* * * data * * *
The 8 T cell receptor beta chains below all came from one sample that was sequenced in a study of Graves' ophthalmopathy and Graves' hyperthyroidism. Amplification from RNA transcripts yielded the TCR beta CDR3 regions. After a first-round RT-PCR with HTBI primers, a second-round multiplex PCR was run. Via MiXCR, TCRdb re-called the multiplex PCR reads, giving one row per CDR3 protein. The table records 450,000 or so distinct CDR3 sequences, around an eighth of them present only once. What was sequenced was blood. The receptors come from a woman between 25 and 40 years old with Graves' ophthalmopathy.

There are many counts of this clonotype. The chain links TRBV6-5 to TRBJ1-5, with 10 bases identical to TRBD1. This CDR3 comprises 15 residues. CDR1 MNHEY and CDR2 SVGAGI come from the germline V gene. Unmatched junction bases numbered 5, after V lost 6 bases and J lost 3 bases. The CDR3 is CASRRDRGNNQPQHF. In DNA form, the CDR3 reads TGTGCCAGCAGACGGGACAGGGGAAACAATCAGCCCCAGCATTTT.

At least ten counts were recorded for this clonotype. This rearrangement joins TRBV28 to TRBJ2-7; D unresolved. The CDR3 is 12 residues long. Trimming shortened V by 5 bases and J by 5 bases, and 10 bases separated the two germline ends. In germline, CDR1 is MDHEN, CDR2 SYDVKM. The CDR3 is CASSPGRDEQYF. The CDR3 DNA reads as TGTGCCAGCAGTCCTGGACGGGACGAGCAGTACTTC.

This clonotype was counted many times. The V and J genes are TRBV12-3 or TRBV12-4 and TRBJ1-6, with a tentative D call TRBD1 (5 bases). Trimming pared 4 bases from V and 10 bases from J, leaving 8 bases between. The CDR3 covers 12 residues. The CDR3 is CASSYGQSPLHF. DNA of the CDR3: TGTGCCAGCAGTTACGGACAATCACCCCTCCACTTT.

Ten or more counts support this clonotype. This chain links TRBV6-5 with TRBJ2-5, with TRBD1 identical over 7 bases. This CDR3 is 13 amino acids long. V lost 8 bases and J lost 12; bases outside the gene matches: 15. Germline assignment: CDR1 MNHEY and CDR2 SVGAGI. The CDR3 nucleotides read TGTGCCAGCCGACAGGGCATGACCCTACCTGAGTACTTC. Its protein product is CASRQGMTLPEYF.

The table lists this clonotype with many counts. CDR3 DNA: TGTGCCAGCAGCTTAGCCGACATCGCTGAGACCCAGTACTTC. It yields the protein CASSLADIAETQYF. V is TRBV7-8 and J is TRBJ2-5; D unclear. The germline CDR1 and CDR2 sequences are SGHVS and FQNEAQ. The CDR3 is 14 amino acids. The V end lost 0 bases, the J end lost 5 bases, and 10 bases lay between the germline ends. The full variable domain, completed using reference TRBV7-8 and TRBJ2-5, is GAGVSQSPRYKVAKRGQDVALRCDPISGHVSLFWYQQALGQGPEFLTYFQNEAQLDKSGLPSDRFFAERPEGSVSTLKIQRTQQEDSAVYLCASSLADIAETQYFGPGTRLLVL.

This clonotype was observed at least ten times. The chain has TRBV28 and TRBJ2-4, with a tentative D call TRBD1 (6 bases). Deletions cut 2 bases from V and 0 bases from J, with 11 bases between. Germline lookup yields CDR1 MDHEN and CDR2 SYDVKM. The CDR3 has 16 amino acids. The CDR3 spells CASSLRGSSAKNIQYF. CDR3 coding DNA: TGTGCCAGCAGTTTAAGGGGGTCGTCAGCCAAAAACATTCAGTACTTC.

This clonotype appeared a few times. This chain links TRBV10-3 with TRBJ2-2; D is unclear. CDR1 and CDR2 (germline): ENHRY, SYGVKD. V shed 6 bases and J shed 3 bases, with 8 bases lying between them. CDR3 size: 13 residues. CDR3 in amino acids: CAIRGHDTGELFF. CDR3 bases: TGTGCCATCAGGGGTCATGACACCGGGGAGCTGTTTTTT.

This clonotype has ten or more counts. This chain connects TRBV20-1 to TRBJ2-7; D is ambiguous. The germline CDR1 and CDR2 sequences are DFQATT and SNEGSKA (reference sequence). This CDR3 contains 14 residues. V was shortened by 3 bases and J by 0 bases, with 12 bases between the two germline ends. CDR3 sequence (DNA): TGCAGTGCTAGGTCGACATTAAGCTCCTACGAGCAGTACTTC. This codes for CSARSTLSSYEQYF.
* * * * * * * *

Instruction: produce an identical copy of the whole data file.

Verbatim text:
The 8 T cell receptor beta chains below all came from one sample that was sequenced in a study of Graves' ophthalmopathy and Graves' hyperthyroidism. Amplification from RNA transcripts yielded the TCR beta CDR3 regions. After a first-round RT-PCR with HTBI primers, a second-round multiplex PCR was run. Via MiXCR, TCRdb re-called the multiplex PCR reads, giving one row per CDR3 protein. The table records 450,000 or so distinct CDR3 sequences, around an eighth of them present only once. What was sequenced was blood. The receptors come from a woman between 25 and 40 years old with Graves' ophthalmopathy.

There are many counts of this clonotype. The chain links TRBV6-5 to TRBJ1-5, with 10 bases identical to TRBD1. This CDR3 comprises 15 residues. CDR1 MNHEY and CDR2 SVGAGI come from the germline V gene. Unmatched junction bases numbered 5, after V lost 6 bases and J lost 3 bases. The CDR3 is CASRRDRGNNQPQHF. In DNA form, the CDR3 reads TGTGCCAGCAGACGGGACAGGGGAAACAATCAGCCCCAGCATTTT.

At least ten counts were recorded for this clonotype. This rearrangement joins TRBV28 to TRBJ2-7; D unresolved. The CDR3 is 12 residues long. Trimming shortened V by 5 bases and J by 5 bases, and 10 bases separated the two germline ends. In germline, CDR1 is MDHEN, CDR2 SYDVKM. The CDR3 is CASSPGRDEQYF. The CDR3 DNA reads as TGTGCCAGCAGTCCTGGACGGGACGAGCAGTACTTC.

This clonotype was counted many times. The V and J genes are TRBV12-3 or TRBV12-4 and TRBJ1-6, with a tentative D call TRBD1 (5 bases). Trimming pared 4 bases from V and 10 bases from J, leaving 8 bases between. The CDR3 covers 12 residues. The CDR3 is CASSYGQSPLHF. DNA of the CDR3: TGTGCCAGCAGTTACGGACAATCACCCCTCCACTTT.

Ten or more counts support this clonotype. This chain links TRBV6-5 with TRBJ2-5, with TRBD1 identical over 7 bases. This CDR3 is 13 amino acids long. V lost 8 bases and J lost 12; bases outside the gene matches: 15. Germline assignment: CDR1 MNHEY and CDR2 SVGAGI. The CDR3 nucleotides read TGTGCCAGCCGACAGGGCATGACCCTACCTGAGTACTTC. Its protein product is CASRQGMTLPEYF.

The table lists this clonotype with many counts. CDR3 DNA: TGTGCCAGCAGCTTAGCCGACATCGCTGAGACCCAGTACTTC. It yields the protein CASSLADIAETQYF. V is TRBV7-8 and J is TRBJ2-5; D unclear. The germline CDR1 and CDR2 sequences are SGHVS and FQNEAQ. The CDR3 is 14 amino acids. The V end lost 0 bases, the J end lost 5 bases, and 10 bases lay between the germline ends. The full variable domain, completed using reference TRBV7-8 and TRBJ2-5, is GAGVSQSPRYKVAKRGQDVALRCDPISGHVSLFWYQQALGQGPEFLTYFQNEAQLDKSGLPSDRFFAERPEGSVSTLKIQRTQQEDSAVYLCASSLADIAETQYFGPGTRLLVL.

This clonotype was observed at least ten times. The chain has TRBV28 and TRBJ2-4, with a tentative D call TRBD1 (6 bases). Deletions cut 2 bases from V and 0 bases from J, with 11 bases between. Germline lookup yields CDR1 MDHEN and CDR2 SYDVKM. The CDR3 has 16 amino acids. The CDR3 spells CASSLRGSSAKNIQYF. CDR3 coding DNA: TGTGCCAGCAGTTTAAGGGGGTCGTCAGCCAAAAACATTCAGTACTTC.

This clonotype appeared a few times. This chain links TRBV10-3 with TRBJ2-2; D is unclear. CDR1 and CDR2 (germline): ENHRY, SYGVKD. V shed 6 bases and J shed 3 bases, with 8 bases lying between them. CDR3 size: 13 residues. CDR3 in amino acids: CAIRGHDTGELFF. CDR3 bases: TGTGCCATCAGGGGTCATGACACCGGGGAGCTGTTTTTT.

This clonotype has ten or more counts. This chain connects TRBV20-1 to TRBJ2-7; D is ambiguous. The germline CDR1 and CDR2 sequences are DFQATT and SNEGSKA (reference sequence). This CDR3 contains 14 residues. V was shortened by 3 bases and J by 0 bases, with 12 bases between the two germline ends. CDR3 sequence (DNA): TGCAGTGCTAGGTCGACATTAAGCTCCTACGAGCAGTACTTC. This codes for CSARSTLSSYEQYF.